Let’s live freely again

Liberties mean nothing if we are fearful of exercising them.

Tom Slater

Tom Slater

Topics Covid-19 Politics UK

Only our bungling PM could preside over a ‘Freedom Day’ such as this. In which an estimated 1.8million people are confined to their homes. In which only a fraction of those self-isolating have actually tested positive for Covid. And in which those needlessly confined masses include the PM and the chancellor.

Freedom Day has also become a bit less free since it was delayed in June. Masks and social distancing may no longer be a matter for the law, but the government is still leaning on businesses and mayors to enforce them anyway. Vaccine passports may not be mandated, but ministers are pushing nightclubs to use them. The government is trying, hopefully in vain, to outsource its authoritarianism to the private sector.

Those who do want to go about enjoying their newly restored freedoms – like the young people queueing around the block outside clubs last night – soon find themselves accused of recklessness for doing so. The government’s cautious messaging in recent days has only put more wind in the sails of those who can’t help but see young revellers enjoying themselves as ‘variant factories’, as Covid’s useful idiots.

To anyone who actually gets what freedom is, the very idea of Freedom Day will also stick in the craw. Not only is it pretty corny, it also presents our liberties as nice things to be gifted back to us by the government, and potentially taken away just as easily, rather than the rights of free citizens in a liberal, democratic nation.

So it would be easy to be sceptical, cynical even, about the prospects for freedom on ‘Freedom Day’. But don’t be. Because today is a day we should seize. This isn’t just about being free to go clubbing, to sit inside a pub in a group of seven, to order a pint at the bar, or to take off your mask in more places than before – it’s about being free citizens again, trusting ourselves to make our own decisions, and trusting others to do the same.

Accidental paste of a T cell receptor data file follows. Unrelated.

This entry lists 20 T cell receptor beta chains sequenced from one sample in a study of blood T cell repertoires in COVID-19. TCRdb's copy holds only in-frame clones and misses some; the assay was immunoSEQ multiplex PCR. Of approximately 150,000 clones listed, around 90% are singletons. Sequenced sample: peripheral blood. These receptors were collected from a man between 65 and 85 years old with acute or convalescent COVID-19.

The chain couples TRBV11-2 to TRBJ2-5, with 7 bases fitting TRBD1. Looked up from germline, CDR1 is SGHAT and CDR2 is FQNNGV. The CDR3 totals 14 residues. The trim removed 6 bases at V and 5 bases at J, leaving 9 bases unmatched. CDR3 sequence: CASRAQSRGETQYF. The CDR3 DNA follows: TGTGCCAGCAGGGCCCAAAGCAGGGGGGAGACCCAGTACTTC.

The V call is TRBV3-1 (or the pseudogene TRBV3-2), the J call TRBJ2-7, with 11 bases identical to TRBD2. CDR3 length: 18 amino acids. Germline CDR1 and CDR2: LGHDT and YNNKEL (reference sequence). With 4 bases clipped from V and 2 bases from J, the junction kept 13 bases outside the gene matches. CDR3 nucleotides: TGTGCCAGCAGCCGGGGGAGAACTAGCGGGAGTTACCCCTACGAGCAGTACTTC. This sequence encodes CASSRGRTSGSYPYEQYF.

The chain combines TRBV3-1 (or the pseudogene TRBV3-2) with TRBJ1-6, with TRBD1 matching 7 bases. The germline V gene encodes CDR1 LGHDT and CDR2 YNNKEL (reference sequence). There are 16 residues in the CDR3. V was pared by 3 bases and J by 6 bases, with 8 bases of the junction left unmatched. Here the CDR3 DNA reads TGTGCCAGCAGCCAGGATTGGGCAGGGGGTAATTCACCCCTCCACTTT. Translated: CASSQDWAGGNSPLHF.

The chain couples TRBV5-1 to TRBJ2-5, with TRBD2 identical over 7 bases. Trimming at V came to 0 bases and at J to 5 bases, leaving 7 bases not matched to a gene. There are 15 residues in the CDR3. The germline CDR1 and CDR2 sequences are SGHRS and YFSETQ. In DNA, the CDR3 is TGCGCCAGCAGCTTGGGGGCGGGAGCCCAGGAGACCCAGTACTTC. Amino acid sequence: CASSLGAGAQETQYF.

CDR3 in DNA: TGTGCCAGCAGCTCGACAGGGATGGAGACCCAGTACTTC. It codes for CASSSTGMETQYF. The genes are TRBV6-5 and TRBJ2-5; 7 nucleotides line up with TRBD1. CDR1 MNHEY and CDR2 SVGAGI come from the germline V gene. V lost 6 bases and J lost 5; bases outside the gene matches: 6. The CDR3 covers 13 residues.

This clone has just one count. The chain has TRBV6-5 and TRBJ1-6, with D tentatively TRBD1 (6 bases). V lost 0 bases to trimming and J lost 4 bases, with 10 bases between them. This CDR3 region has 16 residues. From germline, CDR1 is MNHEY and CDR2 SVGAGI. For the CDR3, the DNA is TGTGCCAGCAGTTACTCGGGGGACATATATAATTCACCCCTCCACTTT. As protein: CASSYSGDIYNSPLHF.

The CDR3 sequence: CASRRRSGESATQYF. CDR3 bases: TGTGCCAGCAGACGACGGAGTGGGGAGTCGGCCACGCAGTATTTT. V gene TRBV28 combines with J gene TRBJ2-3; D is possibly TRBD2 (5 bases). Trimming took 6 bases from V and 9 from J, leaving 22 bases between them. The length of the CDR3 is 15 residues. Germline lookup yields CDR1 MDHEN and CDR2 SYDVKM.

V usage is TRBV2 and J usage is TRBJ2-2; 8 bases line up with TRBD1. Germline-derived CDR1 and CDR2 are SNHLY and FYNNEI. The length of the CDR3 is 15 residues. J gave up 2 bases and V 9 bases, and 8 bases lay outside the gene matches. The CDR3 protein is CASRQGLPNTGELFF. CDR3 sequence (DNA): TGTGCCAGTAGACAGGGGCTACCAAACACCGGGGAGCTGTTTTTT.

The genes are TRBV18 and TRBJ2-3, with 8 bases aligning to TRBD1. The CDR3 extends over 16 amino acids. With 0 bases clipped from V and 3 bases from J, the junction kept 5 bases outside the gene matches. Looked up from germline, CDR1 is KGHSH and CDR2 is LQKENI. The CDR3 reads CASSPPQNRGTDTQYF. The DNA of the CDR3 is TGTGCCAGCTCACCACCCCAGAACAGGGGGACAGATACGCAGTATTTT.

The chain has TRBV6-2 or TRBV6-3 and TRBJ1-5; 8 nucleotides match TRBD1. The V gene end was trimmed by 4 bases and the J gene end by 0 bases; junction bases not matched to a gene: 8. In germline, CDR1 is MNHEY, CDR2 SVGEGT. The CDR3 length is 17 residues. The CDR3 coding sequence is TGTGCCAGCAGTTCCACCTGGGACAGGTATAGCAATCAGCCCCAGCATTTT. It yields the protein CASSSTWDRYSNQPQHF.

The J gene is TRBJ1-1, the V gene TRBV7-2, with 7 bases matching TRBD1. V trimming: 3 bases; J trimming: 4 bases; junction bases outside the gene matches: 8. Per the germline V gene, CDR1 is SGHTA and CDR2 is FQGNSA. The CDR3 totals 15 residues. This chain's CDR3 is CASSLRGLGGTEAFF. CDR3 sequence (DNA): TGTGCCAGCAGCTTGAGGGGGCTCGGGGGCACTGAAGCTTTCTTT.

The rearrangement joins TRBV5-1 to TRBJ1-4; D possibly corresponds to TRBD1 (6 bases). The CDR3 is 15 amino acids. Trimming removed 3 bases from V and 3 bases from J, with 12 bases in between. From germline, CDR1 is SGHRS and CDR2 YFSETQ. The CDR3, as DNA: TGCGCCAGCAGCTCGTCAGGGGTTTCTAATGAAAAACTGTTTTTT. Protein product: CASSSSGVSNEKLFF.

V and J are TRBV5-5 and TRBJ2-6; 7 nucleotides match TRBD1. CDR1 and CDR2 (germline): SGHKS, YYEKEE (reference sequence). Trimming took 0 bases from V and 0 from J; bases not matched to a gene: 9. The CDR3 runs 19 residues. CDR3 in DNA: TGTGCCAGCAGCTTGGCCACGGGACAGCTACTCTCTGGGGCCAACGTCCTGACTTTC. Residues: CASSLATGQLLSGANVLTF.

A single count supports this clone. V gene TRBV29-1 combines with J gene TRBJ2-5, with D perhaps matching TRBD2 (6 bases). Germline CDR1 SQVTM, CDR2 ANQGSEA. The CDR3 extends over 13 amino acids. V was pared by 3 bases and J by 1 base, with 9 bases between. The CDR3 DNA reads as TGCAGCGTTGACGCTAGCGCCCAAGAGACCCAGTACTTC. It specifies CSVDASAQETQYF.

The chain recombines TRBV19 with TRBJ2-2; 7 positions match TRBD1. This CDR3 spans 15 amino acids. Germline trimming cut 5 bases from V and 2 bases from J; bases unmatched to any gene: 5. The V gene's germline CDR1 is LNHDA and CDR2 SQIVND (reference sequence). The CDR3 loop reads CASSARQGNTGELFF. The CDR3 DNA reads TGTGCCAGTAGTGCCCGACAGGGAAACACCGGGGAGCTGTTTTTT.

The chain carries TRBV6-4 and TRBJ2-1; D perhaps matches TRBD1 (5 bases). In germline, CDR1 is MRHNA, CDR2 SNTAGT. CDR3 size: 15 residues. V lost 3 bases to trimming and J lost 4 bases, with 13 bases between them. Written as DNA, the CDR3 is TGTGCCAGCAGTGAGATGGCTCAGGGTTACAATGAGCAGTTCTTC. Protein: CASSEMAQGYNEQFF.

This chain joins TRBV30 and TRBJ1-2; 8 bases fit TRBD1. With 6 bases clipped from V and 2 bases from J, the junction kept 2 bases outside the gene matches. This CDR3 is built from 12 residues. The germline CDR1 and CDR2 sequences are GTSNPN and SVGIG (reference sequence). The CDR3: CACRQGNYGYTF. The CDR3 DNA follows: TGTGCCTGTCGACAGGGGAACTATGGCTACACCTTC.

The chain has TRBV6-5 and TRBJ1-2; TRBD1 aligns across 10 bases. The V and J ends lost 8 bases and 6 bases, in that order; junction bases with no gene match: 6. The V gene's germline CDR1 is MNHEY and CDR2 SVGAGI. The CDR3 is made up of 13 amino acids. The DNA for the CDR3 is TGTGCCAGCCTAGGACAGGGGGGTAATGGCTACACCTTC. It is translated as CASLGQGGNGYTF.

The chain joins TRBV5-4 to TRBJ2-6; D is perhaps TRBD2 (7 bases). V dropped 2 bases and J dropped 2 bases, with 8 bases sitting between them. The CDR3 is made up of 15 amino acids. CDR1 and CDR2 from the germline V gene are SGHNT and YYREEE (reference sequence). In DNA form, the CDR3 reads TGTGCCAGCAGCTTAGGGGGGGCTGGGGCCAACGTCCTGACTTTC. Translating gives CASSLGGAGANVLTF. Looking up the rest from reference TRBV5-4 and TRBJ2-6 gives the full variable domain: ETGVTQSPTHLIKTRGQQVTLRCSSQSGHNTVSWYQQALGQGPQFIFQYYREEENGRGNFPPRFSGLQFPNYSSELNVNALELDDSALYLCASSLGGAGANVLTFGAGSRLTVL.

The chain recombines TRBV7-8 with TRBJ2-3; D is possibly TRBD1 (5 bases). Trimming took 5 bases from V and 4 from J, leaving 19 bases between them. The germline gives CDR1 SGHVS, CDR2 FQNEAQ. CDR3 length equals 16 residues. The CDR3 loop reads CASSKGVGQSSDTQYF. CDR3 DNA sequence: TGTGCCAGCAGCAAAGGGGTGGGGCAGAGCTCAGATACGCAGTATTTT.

These are habits we’ve lost during the long lockdown. Personal responsibility now appears in scare quotes. That England fan who put a flare up his arse on the day of the Euros final – this, the midwits of the commentariat thunder, is where relying on ‘personal responsibility’ gets you. The idea that individuals should be trusted to run their own affairs and balance their own risks is now laughable to much of the great and good.

This casual disregard for individual liberty is informed by a fear and loathing of the collective. Covid, for the more influential sections of the working-from-home classes, has just turbocharged their pre-existing disgust with ordinary people.

This fear of one another is not limited to the opinion-forming set, either. If polls are to be believed there are a lot of people who are afraid of being out in the world again and among one another. A year and a half of social distancing has inevitably corroded social solidarity, making some people feel uneasy in the company of others.

This is why we need to embrace Freedom Day. Liberties on paper mean nothing if a citizenry is fearful of exercising them. And we only become autonomous beings, capable of exercising judgement, when we dare to run our own affairs. We need to start trusting ourselves and trusting one another again. We need to start living freely, and show those more reticent that it’s both safe and important to do so.

Only then will we be able to push back against the inevitable hangovers of lockdown.

Tom Slater is deputy editor of spiked. Follow him on Twitter: @Tom_Slater_.

Picture by: Getty.

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Topics Covid-19 Politics UK


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